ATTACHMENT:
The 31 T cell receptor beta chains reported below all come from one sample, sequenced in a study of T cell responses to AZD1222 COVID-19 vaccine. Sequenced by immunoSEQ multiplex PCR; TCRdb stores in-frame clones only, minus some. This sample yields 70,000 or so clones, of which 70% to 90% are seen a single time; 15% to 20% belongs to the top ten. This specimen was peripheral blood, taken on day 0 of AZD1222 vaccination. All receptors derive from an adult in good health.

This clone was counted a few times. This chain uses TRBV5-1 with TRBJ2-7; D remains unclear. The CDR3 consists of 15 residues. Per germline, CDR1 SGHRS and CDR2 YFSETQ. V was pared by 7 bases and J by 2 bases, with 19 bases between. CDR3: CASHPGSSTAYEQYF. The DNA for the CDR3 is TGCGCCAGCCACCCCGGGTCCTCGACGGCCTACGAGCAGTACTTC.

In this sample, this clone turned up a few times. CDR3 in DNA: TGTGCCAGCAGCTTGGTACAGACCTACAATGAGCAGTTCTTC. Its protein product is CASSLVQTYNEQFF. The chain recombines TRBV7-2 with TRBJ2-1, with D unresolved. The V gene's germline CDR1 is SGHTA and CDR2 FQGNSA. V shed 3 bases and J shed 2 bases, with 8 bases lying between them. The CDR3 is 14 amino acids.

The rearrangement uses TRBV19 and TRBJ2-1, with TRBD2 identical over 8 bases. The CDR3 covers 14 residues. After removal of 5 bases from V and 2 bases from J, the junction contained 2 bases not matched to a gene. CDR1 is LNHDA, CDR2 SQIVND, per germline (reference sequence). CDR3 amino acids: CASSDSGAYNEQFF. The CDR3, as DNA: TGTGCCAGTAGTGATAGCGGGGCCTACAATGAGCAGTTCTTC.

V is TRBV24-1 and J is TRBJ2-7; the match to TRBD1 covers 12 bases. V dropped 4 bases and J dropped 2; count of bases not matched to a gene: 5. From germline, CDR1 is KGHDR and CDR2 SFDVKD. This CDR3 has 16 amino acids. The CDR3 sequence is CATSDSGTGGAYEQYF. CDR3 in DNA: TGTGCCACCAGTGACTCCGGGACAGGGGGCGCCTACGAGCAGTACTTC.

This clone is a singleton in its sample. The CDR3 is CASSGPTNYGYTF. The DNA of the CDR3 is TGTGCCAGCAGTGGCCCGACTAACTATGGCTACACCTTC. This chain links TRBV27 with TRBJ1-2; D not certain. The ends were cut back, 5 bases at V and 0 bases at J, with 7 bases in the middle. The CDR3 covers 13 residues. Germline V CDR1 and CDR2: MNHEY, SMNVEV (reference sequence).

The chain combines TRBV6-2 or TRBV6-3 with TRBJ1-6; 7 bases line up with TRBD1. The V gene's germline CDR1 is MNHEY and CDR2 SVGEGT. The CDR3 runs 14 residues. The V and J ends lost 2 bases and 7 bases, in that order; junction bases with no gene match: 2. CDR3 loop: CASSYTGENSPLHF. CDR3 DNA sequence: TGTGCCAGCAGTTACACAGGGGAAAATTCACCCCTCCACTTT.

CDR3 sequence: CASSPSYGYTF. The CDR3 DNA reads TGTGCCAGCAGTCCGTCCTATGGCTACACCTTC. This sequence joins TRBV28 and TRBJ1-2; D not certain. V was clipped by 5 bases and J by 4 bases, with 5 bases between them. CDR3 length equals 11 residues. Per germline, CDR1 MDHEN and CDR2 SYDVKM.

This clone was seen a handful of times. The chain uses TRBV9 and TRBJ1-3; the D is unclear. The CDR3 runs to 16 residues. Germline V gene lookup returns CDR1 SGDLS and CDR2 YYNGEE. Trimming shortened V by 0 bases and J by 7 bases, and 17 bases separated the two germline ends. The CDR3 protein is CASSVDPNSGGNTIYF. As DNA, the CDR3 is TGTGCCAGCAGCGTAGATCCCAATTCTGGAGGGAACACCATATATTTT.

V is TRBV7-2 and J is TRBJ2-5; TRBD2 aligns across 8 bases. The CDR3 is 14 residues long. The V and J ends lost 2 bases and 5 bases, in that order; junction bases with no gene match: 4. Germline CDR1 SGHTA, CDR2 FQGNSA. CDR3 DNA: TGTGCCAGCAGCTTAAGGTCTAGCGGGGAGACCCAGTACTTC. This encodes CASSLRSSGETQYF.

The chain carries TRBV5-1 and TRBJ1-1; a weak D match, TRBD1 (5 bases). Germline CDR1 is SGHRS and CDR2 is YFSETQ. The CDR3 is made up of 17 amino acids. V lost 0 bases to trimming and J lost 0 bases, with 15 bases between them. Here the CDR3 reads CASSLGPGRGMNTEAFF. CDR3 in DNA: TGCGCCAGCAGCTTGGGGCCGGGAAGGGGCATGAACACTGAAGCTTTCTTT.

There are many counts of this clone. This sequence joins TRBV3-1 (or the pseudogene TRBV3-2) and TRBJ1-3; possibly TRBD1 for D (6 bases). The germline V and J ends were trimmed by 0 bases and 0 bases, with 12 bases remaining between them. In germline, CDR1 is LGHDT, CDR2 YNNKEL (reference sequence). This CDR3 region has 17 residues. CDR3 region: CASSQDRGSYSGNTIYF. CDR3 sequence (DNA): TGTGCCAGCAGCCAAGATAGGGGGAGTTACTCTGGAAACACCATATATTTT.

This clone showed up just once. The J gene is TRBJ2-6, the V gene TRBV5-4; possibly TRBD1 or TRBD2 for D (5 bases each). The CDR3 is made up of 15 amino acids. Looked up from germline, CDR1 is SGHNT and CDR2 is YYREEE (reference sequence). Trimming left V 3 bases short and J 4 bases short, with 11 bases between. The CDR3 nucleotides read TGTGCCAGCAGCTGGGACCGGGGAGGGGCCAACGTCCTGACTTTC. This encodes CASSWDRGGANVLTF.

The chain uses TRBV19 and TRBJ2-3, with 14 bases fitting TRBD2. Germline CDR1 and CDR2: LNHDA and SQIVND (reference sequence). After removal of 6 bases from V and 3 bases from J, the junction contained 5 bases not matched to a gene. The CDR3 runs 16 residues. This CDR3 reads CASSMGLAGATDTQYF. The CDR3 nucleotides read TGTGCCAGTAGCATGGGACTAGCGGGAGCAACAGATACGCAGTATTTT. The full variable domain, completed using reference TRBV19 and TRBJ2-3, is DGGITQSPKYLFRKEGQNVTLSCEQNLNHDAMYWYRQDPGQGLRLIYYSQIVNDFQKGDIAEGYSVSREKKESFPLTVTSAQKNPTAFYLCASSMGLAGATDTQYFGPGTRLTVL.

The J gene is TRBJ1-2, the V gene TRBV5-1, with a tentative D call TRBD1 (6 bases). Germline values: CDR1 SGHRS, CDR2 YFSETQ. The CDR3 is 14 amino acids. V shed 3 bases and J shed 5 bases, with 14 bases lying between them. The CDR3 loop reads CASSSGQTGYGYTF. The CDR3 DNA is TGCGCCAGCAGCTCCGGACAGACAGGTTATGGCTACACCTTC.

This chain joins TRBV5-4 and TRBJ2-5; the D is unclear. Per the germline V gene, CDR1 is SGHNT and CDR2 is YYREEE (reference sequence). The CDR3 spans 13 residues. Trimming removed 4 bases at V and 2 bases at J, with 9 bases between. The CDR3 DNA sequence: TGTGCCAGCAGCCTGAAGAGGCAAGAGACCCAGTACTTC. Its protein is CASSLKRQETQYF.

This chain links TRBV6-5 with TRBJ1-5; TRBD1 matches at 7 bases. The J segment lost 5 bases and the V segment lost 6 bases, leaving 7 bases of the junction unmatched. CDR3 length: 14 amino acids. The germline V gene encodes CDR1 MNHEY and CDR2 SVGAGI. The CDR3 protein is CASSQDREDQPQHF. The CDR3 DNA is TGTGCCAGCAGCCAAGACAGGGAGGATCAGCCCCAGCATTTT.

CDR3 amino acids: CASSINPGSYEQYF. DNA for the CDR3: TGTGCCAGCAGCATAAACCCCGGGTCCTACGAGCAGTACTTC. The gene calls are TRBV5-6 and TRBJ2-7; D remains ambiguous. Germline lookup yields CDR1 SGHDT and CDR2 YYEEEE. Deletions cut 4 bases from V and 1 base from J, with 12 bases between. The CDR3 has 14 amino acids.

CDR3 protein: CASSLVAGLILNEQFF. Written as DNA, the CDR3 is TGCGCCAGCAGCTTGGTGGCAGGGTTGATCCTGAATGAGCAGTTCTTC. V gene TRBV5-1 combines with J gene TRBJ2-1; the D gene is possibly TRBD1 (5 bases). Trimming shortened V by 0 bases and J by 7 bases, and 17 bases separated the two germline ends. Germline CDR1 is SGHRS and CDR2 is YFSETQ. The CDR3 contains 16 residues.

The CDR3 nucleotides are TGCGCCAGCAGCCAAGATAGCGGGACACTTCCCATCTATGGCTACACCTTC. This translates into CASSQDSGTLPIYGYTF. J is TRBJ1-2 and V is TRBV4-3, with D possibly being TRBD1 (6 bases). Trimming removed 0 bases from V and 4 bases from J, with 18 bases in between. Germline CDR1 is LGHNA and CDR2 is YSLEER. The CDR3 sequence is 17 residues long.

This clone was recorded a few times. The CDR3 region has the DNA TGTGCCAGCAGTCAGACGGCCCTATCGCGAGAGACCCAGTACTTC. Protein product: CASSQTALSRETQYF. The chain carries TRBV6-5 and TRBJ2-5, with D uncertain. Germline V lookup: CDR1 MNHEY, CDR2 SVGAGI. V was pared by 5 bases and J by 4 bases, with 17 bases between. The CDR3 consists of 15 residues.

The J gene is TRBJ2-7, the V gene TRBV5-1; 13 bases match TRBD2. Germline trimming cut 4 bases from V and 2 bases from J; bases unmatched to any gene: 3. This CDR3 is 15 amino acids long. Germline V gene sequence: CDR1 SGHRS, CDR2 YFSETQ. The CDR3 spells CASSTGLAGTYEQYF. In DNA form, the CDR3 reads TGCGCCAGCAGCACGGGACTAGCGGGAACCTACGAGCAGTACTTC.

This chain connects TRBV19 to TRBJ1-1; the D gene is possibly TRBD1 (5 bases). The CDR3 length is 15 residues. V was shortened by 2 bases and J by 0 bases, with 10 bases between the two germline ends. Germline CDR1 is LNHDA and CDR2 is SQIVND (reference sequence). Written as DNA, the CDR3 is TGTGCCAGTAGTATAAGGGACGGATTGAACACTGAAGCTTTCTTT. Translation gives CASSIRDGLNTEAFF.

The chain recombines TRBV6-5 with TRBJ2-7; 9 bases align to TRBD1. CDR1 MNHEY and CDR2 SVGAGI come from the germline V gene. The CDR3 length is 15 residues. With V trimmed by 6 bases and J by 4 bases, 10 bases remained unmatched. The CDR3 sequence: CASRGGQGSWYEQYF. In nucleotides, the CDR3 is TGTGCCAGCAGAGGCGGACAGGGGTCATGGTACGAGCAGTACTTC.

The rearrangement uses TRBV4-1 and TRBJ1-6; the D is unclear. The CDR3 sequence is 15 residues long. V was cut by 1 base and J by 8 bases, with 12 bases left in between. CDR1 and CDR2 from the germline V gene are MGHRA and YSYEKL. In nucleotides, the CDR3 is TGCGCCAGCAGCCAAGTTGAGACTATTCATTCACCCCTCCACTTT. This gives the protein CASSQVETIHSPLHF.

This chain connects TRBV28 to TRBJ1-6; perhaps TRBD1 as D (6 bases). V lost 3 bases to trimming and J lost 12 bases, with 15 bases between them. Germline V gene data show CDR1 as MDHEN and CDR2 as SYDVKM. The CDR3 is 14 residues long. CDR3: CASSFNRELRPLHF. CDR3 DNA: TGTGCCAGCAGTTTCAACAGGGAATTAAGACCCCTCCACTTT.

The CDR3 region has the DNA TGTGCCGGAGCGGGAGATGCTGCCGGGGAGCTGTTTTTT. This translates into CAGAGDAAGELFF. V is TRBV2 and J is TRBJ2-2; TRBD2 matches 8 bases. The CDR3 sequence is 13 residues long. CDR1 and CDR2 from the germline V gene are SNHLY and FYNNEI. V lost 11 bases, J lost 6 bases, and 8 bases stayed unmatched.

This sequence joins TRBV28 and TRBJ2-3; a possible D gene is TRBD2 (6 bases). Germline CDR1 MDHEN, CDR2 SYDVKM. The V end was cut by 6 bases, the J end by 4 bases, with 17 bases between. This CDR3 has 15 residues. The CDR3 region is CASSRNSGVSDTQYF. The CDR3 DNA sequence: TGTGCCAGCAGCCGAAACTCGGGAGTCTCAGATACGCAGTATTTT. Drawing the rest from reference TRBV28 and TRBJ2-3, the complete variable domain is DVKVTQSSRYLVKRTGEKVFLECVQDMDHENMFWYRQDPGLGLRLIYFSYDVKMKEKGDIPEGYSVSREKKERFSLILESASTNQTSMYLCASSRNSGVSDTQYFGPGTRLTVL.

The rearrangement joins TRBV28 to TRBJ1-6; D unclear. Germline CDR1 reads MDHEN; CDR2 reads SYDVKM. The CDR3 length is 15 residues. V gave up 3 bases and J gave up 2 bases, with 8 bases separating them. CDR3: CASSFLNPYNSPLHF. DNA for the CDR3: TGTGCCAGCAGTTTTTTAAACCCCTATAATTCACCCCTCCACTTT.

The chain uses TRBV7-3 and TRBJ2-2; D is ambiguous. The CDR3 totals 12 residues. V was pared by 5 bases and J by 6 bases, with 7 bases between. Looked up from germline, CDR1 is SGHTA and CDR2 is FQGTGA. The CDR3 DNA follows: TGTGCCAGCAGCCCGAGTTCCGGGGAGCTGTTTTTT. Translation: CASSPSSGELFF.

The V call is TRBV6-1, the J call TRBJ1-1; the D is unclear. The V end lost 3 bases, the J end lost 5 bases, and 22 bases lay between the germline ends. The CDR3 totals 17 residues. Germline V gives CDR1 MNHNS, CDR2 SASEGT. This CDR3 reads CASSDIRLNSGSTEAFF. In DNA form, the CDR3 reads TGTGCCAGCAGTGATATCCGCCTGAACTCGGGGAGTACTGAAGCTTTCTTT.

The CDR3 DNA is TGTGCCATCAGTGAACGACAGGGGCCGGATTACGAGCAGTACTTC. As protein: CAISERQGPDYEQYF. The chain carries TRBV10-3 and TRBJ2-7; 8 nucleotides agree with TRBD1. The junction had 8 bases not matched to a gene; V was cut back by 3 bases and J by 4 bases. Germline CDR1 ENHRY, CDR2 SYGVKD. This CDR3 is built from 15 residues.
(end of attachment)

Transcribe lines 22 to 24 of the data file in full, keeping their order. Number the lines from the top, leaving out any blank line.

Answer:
The J gene is TRBJ2-7, the V gene TRBV5-1; 13 bases match TRBD2. Germline trimming cut 4 bases from V and 2 bases from J; bases unmatched to any gene: 3. This CDR3 is 15 amino acids long. Germline V gene sequence: CDR1 SGHRS, CDR2 YFSETQ. The CDR3 spells CASSTGLAGTYEQYF. In DNA form, the CDR3 reads TGCGCCAGCAGCACGGGACTAGCGGGAACCTACGAGCAGTACTTC.

This chain connects TRBV19 to TRBJ1-1; the D gene is possibly TRBD1 (5 bases). The CDR3 length is 15 residues. V was shortened by 2 bases and J by 0 bases, with 10 bases between the two germline ends. Germline CDR1 is LNHDA and CDR2 is SQIVND (reference sequence). Written as DNA, the CDR3 is TGTGCCAGTAGTATAAGGGACGGATTGAACACTGAAGCTTTCTTT. Translation gives CASSIRDGLNTEAFF.

The chain recombines TRBV6-5 with TRBJ2-7; 9 bases align to TRBD1. CDR1 MNHEY and CDR2 SVGAGI come from the germline V gene. The CDR3 length is 15 residues. With V trimmed by 6 bases and J by 4 bases, 10 bases remained unmatched. The CDR3 sequence: CASRGGQGSWYEQYF. In nucleotides, the CDR3 is TGTGCCAGCAGAGGCGGACAGGGGTCATGGTACGAGCAGTACTTC.